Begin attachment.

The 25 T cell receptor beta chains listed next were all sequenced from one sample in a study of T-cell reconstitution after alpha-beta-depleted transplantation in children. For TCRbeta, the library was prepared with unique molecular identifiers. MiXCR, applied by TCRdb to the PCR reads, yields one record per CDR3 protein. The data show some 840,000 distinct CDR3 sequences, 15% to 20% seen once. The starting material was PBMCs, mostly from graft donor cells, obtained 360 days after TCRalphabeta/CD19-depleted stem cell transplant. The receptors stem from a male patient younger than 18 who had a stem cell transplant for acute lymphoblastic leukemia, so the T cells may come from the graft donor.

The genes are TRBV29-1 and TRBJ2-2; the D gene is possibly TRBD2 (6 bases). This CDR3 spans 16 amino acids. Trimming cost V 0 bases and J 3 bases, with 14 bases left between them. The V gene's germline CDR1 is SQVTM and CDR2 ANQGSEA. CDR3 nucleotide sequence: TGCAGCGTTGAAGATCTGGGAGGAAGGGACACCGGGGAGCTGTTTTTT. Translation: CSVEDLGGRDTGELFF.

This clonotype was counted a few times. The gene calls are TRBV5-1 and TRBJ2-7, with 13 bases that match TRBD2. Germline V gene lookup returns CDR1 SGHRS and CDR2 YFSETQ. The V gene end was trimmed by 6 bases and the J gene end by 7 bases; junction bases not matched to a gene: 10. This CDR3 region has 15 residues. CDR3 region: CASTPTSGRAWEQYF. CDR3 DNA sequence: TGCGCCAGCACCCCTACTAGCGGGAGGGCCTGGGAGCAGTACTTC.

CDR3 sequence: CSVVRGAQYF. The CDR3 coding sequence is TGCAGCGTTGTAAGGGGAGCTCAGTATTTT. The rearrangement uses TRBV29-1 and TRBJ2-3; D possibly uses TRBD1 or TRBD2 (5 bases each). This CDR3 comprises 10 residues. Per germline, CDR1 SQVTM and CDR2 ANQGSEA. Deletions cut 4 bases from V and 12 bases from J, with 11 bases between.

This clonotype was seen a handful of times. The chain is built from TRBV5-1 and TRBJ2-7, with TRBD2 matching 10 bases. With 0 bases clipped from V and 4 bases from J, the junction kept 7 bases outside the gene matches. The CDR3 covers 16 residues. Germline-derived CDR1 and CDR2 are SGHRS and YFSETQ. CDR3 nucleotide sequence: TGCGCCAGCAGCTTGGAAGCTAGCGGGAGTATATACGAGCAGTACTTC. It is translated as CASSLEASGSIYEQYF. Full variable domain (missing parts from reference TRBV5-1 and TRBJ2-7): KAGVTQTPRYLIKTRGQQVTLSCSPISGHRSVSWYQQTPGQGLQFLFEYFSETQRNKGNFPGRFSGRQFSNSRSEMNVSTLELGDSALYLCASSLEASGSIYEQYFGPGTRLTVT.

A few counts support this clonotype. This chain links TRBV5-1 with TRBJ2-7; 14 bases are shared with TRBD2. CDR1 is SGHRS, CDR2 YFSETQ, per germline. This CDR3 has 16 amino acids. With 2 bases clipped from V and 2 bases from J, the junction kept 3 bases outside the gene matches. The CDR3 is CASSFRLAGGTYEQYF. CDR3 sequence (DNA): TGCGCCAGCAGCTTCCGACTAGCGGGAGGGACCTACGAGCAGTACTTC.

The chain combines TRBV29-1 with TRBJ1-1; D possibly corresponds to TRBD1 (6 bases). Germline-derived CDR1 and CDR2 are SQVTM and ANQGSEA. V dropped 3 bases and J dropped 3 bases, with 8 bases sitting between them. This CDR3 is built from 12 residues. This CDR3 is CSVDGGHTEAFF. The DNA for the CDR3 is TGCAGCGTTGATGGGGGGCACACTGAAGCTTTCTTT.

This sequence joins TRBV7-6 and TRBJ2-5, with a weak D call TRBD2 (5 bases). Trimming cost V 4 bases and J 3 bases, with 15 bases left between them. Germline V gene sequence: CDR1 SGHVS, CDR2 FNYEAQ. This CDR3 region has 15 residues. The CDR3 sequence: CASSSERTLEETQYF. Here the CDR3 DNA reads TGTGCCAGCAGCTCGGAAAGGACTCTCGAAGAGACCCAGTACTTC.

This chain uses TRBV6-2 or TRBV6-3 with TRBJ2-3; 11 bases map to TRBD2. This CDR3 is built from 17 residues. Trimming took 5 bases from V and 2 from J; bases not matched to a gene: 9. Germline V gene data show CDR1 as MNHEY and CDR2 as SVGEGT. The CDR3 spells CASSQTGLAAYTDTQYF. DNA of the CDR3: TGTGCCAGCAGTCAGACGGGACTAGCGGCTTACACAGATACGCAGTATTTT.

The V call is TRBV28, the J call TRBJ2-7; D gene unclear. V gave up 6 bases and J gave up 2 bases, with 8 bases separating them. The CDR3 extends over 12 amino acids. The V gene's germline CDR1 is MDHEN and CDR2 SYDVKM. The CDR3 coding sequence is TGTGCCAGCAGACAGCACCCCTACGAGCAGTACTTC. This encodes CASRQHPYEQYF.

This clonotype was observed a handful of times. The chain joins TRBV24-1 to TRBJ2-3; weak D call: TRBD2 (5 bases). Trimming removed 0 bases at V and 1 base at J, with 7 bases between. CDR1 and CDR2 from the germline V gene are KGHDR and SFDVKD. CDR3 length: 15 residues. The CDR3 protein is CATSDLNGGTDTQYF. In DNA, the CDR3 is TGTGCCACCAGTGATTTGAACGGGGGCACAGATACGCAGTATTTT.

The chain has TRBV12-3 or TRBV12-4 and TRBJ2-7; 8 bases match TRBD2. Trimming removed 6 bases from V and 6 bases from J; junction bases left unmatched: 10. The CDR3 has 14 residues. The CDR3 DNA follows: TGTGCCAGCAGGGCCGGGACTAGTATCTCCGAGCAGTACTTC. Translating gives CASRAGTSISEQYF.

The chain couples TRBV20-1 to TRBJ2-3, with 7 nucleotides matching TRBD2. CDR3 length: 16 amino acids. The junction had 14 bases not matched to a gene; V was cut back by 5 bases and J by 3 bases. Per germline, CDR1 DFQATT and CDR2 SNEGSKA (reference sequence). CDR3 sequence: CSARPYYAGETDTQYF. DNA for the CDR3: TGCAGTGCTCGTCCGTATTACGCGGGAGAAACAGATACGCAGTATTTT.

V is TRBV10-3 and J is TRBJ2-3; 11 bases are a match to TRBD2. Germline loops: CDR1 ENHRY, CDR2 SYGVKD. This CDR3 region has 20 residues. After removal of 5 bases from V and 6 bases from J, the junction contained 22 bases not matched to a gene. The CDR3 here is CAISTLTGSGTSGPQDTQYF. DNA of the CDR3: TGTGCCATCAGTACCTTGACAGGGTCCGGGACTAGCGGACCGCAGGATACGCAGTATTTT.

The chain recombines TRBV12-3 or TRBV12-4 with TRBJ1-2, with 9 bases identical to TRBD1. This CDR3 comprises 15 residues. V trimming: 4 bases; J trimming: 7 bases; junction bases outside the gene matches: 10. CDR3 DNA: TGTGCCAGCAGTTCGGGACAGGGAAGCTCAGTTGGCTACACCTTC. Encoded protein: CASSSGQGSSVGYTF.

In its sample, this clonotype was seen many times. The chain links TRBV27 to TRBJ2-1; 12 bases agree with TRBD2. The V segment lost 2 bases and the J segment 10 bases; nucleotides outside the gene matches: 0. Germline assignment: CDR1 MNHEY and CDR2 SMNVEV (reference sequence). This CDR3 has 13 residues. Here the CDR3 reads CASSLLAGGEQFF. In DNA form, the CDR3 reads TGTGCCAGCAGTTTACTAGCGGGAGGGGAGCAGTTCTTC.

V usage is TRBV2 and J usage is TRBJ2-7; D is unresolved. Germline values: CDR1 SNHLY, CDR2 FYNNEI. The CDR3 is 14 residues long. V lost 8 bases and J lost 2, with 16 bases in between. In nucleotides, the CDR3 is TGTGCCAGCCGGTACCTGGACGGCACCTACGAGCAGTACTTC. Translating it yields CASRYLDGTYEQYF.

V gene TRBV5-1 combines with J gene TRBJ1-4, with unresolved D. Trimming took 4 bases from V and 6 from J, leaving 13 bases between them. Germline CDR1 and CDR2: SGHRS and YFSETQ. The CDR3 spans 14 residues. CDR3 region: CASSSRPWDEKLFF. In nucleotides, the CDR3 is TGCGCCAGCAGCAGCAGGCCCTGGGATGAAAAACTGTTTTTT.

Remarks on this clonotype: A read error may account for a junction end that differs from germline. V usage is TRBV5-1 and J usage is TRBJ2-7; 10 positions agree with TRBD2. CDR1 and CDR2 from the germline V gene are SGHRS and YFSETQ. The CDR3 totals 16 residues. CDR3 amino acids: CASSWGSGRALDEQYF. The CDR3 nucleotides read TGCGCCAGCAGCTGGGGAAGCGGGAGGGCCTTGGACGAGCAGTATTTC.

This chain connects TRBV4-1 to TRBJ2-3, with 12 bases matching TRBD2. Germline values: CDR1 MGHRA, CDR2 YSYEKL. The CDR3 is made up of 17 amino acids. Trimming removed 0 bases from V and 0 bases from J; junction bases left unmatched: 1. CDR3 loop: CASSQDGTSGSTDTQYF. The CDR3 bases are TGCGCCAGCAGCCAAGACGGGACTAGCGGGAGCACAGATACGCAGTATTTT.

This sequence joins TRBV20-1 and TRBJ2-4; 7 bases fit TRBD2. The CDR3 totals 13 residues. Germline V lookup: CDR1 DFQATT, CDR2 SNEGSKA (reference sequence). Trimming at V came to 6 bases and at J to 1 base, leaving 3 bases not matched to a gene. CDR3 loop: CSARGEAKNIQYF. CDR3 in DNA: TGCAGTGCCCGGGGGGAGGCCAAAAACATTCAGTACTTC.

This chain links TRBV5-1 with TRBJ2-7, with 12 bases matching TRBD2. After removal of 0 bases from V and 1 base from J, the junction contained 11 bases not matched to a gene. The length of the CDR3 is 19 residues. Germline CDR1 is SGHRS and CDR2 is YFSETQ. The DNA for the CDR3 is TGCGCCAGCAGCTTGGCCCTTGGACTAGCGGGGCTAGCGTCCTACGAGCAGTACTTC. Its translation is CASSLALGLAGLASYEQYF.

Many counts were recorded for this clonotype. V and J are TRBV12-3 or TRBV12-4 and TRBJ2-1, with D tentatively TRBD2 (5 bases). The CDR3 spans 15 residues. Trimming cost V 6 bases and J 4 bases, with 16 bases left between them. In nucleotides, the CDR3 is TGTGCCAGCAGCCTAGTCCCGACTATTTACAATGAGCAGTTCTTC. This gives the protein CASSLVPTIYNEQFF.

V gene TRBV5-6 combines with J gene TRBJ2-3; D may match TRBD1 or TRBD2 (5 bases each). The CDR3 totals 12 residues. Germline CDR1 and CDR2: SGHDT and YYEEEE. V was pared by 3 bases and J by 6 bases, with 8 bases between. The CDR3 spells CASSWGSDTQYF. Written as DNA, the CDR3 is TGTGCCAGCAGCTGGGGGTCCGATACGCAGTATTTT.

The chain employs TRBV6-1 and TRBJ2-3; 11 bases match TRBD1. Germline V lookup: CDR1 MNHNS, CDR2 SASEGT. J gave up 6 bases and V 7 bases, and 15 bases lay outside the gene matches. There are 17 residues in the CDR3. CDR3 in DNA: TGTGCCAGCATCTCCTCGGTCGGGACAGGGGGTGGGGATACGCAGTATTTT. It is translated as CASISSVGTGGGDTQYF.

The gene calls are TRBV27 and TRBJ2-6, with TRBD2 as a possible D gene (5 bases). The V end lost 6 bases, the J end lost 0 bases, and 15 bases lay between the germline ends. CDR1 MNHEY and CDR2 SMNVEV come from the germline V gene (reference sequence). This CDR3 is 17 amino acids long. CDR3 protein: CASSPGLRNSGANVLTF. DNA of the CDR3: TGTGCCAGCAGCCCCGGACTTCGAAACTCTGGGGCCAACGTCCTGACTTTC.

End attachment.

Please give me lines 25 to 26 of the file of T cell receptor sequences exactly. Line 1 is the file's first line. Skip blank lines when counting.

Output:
The chain employs TRBV6-1 and TRBJ2-3; 11 bases match TRBD1. Germline V lookup: CDR1 MNHNS, CDR2 SASEGT. J gave up 6 bases and V 7 bases, and 15 bases lay outside the gene matches. There are 17 residues in the CDR3. CDR3 in DNA: TGTGCCAGCATCTCCTCGGTCGGGACAGGGGGTGGGGATACGCAGTATTTT. It is translated as CASISSVGTGGGDTQYF.

The gene calls are TRBV27 and TRBJ2-6, with TRBD2 as a possible D gene (5 bases). The V end lost 6 bases, the J end lost 0 bases, and 15 bases lay between the germline ends. CDR1 MNHEY and CDR2 SMNVEV come from the germline V gene (reference sequence). This CDR3 is 17 amino acids long. CDR3 protein: CASSPGLRNSGANVLTF. DNA of the CDR3: TGTGCCAGCAGCCCCGGACTTCGAAACTCTGGGGCCAACGTCCTGACTTTC.